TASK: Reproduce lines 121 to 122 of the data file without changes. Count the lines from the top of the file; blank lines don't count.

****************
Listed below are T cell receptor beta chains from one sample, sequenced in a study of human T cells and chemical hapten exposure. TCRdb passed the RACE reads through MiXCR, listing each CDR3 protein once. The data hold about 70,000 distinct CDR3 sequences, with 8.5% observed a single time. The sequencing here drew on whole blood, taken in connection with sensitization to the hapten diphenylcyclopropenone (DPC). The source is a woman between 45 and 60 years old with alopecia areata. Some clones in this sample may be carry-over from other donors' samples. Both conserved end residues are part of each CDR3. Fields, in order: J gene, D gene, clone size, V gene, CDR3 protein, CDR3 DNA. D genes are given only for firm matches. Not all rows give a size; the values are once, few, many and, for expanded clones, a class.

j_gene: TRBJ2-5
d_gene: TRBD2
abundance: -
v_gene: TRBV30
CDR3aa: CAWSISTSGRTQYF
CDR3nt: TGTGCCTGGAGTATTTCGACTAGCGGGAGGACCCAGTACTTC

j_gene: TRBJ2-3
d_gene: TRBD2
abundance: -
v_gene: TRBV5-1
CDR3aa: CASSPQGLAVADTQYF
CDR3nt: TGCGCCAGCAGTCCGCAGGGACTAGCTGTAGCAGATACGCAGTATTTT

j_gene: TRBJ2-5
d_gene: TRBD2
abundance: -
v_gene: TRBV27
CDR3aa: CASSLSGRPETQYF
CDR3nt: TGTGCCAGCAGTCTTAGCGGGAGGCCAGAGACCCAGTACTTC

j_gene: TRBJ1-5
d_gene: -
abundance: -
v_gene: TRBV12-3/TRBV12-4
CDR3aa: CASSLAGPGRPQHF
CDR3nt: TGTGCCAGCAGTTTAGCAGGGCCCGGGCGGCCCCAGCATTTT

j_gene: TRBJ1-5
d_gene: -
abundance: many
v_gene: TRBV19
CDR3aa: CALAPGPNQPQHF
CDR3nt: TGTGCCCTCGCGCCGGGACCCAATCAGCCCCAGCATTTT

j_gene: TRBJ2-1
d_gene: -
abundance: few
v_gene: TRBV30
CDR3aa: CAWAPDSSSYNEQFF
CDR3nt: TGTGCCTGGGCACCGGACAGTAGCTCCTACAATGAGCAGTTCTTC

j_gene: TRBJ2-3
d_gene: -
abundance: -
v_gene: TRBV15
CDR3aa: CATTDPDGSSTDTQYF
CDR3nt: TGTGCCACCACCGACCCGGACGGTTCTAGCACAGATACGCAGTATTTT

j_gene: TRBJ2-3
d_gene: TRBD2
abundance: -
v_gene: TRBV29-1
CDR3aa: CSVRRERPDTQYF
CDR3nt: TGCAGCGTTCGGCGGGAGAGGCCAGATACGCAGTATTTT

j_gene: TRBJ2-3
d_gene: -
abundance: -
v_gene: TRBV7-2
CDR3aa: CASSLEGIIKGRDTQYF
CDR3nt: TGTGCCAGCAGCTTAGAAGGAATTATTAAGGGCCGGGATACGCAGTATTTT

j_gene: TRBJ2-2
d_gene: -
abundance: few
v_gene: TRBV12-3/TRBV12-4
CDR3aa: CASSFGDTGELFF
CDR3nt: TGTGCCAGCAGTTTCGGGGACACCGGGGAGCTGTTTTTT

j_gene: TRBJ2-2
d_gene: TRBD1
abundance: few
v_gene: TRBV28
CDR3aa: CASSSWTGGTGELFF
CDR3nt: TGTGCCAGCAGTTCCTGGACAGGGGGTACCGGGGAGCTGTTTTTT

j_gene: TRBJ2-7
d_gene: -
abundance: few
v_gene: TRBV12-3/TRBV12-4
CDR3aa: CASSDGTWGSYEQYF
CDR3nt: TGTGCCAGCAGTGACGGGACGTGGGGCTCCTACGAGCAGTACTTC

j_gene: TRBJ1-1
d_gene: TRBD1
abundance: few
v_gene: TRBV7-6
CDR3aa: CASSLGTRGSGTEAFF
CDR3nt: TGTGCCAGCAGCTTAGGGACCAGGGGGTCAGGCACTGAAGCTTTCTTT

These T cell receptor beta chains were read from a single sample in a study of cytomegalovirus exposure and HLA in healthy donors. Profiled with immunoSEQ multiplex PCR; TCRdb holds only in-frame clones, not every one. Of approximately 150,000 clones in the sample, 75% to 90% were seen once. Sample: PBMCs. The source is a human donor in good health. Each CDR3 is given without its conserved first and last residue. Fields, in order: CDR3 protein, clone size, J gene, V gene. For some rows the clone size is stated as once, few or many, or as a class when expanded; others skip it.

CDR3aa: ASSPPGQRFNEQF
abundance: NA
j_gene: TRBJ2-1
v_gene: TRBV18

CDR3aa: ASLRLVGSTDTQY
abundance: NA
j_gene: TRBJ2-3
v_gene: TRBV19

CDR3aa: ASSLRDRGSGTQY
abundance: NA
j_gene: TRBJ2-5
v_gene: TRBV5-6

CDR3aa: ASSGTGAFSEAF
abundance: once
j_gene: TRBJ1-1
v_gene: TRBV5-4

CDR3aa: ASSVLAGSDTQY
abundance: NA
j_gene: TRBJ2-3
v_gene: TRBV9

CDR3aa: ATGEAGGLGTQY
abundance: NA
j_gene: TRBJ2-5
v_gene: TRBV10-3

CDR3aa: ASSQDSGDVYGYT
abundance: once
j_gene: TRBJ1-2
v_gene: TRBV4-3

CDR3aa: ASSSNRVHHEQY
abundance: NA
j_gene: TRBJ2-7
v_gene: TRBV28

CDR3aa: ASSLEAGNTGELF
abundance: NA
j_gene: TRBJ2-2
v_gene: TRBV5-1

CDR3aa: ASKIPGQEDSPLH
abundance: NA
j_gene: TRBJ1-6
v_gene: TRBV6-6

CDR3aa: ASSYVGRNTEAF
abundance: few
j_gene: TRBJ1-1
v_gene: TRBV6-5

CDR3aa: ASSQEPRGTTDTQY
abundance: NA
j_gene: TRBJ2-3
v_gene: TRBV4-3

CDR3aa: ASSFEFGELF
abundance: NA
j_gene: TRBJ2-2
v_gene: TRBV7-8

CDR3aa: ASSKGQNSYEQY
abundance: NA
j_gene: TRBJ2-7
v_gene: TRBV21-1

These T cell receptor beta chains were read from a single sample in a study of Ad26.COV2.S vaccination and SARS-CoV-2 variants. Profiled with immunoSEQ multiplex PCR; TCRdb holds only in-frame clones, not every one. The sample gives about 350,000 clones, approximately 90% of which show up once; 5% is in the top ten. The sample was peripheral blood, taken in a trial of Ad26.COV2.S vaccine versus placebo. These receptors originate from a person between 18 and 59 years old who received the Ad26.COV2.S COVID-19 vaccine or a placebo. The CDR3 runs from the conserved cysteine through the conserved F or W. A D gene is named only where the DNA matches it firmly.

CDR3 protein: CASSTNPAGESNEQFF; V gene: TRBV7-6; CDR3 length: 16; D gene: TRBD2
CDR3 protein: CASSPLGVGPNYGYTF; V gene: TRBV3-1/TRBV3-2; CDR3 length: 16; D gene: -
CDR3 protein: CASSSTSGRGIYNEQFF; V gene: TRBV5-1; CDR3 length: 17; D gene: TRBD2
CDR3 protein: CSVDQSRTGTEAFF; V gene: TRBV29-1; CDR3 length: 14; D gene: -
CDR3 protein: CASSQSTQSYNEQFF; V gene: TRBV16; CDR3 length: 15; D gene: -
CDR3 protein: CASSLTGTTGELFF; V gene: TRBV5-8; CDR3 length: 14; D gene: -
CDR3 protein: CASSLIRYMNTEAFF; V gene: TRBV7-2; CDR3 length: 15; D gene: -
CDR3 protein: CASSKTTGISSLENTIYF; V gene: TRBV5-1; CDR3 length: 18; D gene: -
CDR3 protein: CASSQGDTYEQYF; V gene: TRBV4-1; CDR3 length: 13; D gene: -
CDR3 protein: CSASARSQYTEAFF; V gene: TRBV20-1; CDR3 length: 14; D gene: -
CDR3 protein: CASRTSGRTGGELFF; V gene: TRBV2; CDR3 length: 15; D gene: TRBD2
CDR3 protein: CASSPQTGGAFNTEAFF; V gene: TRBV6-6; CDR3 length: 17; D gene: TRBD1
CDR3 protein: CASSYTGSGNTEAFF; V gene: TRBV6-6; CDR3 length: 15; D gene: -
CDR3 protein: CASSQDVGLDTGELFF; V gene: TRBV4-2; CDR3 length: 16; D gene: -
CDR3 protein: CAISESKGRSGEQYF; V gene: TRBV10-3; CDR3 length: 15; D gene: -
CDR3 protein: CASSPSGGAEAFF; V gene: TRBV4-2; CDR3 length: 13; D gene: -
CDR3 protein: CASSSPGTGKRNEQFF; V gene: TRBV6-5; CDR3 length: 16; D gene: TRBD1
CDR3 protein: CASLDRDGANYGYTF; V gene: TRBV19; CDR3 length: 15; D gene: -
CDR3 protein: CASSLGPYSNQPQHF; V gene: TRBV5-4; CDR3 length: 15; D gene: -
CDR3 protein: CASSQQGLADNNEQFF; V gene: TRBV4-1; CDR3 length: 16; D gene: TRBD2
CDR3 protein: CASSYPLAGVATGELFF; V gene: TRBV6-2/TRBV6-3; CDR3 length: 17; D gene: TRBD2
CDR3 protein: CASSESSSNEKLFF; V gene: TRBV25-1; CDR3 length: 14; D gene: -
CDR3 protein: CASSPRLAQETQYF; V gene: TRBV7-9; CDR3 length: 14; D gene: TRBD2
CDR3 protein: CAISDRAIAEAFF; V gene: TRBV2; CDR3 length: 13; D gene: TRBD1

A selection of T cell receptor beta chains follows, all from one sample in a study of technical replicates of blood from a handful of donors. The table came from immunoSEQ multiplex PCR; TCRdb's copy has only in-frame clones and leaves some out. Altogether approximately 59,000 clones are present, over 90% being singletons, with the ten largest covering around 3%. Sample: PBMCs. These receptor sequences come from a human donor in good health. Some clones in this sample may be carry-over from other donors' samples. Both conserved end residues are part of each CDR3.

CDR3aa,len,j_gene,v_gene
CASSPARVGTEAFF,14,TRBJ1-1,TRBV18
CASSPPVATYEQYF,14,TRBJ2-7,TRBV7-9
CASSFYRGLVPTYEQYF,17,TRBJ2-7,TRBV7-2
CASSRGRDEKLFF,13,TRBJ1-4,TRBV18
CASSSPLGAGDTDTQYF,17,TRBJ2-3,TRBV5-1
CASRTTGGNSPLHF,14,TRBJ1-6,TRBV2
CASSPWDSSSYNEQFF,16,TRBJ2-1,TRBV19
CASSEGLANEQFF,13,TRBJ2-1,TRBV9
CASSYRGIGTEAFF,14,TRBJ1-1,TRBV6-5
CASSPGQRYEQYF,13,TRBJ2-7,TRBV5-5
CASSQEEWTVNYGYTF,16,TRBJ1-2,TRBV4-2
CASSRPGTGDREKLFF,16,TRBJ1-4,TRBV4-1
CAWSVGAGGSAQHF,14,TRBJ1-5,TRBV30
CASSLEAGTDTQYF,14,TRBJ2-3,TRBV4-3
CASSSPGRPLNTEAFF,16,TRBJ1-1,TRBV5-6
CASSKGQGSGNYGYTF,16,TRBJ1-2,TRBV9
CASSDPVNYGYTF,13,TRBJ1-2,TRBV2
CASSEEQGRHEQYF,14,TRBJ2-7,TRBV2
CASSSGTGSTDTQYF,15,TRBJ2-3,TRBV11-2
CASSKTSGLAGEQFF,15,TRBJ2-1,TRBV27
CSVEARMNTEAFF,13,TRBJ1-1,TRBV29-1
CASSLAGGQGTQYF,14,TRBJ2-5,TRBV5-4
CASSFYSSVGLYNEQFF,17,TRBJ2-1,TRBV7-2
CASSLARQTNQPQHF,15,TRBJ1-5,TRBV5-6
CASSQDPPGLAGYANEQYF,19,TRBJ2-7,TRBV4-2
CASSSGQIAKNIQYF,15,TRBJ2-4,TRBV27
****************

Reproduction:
CDR3aa: ASSYVGRNTEAF
abundance: few